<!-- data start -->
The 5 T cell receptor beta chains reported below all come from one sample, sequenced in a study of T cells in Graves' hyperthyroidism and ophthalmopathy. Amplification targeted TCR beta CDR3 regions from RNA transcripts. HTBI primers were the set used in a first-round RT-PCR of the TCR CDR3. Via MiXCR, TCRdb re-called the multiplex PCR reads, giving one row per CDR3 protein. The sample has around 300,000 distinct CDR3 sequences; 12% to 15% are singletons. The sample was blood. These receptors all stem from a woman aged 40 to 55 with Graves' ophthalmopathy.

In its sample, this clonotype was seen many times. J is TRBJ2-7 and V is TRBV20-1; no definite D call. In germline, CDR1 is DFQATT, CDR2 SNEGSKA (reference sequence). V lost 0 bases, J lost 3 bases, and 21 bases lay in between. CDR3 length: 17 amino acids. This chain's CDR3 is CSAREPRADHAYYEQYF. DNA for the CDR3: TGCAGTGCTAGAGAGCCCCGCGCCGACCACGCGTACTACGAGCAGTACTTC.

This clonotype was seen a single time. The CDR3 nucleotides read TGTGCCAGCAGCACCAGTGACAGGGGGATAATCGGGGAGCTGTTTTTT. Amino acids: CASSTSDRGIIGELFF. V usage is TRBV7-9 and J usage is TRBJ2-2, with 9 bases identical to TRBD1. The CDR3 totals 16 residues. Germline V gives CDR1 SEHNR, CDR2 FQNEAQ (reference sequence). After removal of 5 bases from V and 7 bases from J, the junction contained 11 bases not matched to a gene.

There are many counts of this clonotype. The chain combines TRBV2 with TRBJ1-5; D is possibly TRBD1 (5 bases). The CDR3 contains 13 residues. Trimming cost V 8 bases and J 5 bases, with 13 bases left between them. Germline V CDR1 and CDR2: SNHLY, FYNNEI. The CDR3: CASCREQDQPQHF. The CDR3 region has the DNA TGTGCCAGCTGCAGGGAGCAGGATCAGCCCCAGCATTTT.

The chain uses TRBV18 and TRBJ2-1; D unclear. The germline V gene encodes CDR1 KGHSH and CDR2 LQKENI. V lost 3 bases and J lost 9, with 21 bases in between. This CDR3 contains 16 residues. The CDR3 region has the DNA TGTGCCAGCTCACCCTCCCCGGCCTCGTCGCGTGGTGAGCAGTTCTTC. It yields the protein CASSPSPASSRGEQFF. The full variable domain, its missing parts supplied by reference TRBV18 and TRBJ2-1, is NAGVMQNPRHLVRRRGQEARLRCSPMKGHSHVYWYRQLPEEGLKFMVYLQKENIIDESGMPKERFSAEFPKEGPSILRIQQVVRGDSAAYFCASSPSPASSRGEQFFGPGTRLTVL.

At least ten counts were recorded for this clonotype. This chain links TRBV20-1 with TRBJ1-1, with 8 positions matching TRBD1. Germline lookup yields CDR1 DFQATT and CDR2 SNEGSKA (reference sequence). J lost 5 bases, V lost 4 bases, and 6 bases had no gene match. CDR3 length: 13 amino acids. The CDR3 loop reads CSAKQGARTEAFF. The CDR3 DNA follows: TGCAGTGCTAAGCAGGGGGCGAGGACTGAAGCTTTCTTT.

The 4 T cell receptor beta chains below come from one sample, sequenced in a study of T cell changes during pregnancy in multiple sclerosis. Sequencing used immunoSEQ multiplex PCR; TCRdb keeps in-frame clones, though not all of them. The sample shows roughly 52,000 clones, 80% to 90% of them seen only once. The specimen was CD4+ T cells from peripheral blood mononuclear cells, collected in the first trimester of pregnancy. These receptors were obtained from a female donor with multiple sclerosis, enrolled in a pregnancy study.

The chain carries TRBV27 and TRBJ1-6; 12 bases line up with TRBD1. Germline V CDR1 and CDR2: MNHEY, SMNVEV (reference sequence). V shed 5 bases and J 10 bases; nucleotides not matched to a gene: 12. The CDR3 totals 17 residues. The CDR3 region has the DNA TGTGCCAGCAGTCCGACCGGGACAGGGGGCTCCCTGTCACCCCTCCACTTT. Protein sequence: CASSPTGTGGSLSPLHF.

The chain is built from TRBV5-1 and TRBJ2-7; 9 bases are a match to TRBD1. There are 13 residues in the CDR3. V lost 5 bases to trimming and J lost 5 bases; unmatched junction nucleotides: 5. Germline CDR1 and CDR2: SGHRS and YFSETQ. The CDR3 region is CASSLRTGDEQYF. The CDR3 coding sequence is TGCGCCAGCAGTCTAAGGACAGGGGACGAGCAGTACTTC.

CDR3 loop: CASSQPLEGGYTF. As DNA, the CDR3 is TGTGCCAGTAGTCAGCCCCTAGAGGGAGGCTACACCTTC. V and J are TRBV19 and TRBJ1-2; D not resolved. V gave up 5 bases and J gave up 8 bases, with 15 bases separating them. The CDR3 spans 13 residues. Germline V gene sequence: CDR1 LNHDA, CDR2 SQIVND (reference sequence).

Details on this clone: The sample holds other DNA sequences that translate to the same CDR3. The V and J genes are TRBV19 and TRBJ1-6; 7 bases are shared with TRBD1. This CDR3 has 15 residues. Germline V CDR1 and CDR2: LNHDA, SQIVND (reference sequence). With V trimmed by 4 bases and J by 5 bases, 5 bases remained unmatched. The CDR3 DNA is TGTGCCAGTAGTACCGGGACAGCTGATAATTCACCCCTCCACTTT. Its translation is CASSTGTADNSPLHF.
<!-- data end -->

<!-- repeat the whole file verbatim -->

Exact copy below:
The 5 T cell receptor beta chains reported below all come from one sample, sequenced in a study of T cells in Graves' hyperthyroidism and ophthalmopathy. Amplification targeted TCR beta CDR3 regions from RNA transcripts. HTBI primers were the set used in a first-round RT-PCR of the TCR CDR3. Via MiXCR, TCRdb re-called the multiplex PCR reads, giving one row per CDR3 protein. The sample has around 300,000 distinct CDR3 sequences; 12% to 15% are singletons. The sample was blood. These receptors all stem from a woman aged 40 to 55 with Graves' ophthalmopathy.

In its sample, this clonotype was seen many times. J is TRBJ2-7 and V is TRBV20-1; no definite D call. In germline, CDR1 is DFQATT, CDR2 SNEGSKA (reference sequence). V lost 0 bases, J lost 3 bases, and 21 bases lay in between. CDR3 length: 17 amino acids. This chain's CDR3 is CSAREPRADHAYYEQYF. DNA for the CDR3: TGCAGTGCTAGAGAGCCCCGCGCCGACCACGCGTACTACGAGCAGTACTTC.

This clonotype was seen a single time. The CDR3 nucleotides read TGTGCCAGCAGCACCAGTGACAGGGGGATAATCGGGGAGCTGTTTTTT. Amino acids: CASSTSDRGIIGELFF. V usage is TRBV7-9 and J usage is TRBJ2-2, with 9 bases identical to TRBD1. The CDR3 totals 16 residues. Germline V gives CDR1 SEHNR, CDR2 FQNEAQ (reference sequence). After removal of 5 bases from V and 7 bases from J, the junction contained 11 bases not matched to a gene.

There are many counts of this clonotype. The chain combines TRBV2 with TRBJ1-5; D is possibly TRBD1 (5 bases). The CDR3 contains 13 residues. Trimming cost V 8 bases and J 5 bases, with 13 bases left between them. Germline V CDR1 and CDR2: SNHLY, FYNNEI. The CDR3: CASCREQDQPQHF. The CDR3 region has the DNA TGTGCCAGCTGCAGGGAGCAGGATCAGCCCCAGCATTTT.

The chain uses TRBV18 and TRBJ2-1; D unclear. The germline V gene encodes CDR1 KGHSH and CDR2 LQKENI. V lost 3 bases and J lost 9, with 21 bases in between. This CDR3 contains 16 residues. The CDR3 region has the DNA TGTGCCAGCTCACCCTCCCCGGCCTCGTCGCGTGGTGAGCAGTTCTTC. It yields the protein CASSPSPASSRGEQFF. The full variable domain, its missing parts supplied by reference TRBV18 and TRBJ2-1, is NAGVMQNPRHLVRRRGQEARLRCSPMKGHSHVYWYRQLPEEGLKFMVYLQKENIIDESGMPKERFSAEFPKEGPSILRIQQVVRGDSAAYFCASSPSPASSRGEQFFGPGTRLTVL.

At least ten counts were recorded for this clonotype. This chain links TRBV20-1 with TRBJ1-1, with 8 positions matching TRBD1. Germline lookup yields CDR1 DFQATT and CDR2 SNEGSKA (reference sequence). J lost 5 bases, V lost 4 bases, and 6 bases had no gene match. CDR3 length: 13 amino acids. The CDR3 loop reads CSAKQGARTEAFF. The CDR3 DNA follows: TGCAGTGCTAAGCAGGGGGCGAGGACTGAAGCTTTCTTT.

The 4 T cell receptor beta chains below come from one sample, sequenced in a study of T cell changes during pregnancy in multiple sclerosis. Sequencing used immunoSEQ multiplex PCR; TCRdb keeps in-frame clones, though not all of them. The sample shows roughly 52,000 clones, 80% to 90% of them seen only once. The specimen was CD4+ T cells from peripheral blood mononuclear cells, collected in the first trimester of pregnancy. These receptors were obtained from a female donor with multiple sclerosis, enrolled in a pregnancy study.

The chain carries TRBV27 and TRBJ1-6; 12 bases line up with TRBD1. Germline V CDR1 and CDR2: MNHEY, SMNVEV (reference sequence). V shed 5 bases and J 10 bases; nucleotides not matched to a gene: 12. The CDR3 totals 17 residues. The CDR3 region has the DNA TGTGCCAGCAGTCCGACCGGGACAGGGGGCTCCCTGTCACCCCTCCACTTT. Protein sequence: CASSPTGTGGSLSPLHF.

The chain is built from TRBV5-1 and TRBJ2-7; 9 bases are a match to TRBD1. There are 13 residues in the CDR3. V lost 5 bases to trimming and J lost 5 bases; unmatched junction nucleotides: 5. Germline CDR1 and CDR2: SGHRS and YFSETQ. The CDR3 region is CASSLRTGDEQYF. The CDR3 coding sequence is TGCGCCAGCAGTCTAAGGACAGGGGACGAGCAGTACTTC.

CDR3 loop: CASSQPLEGGYTF. As DNA, the CDR3 is TGTGCCAGTAGTCAGCCCCTAGAGGGAGGCTACACCTTC. V and J are TRBV19 and TRBJ1-2; D not resolved. V gave up 5 bases and J gave up 8 bases, with 15 bases separating them. The CDR3 spans 13 residues. Germline V gene sequence: CDR1 LNHDA, CDR2 SQIVND (reference sequence).

Details on this clone: The sample holds other DNA sequences that translate to the same CDR3. The V and J genes are TRBV19 and TRBJ1-6; 7 bases are shared with TRBD1. This CDR3 has 15 residues. Germline V CDR1 and CDR2: LNHDA, SQIVND (reference sequence). With V trimmed by 4 bases and J by 5 bases, 5 bases remained unmatched. The CDR3 DNA is TGTGCCAGTAGTACCGGGACAGCTGATAATTCACCCCTCCACTTT. Its translation is CASSTGTADNSPLHF.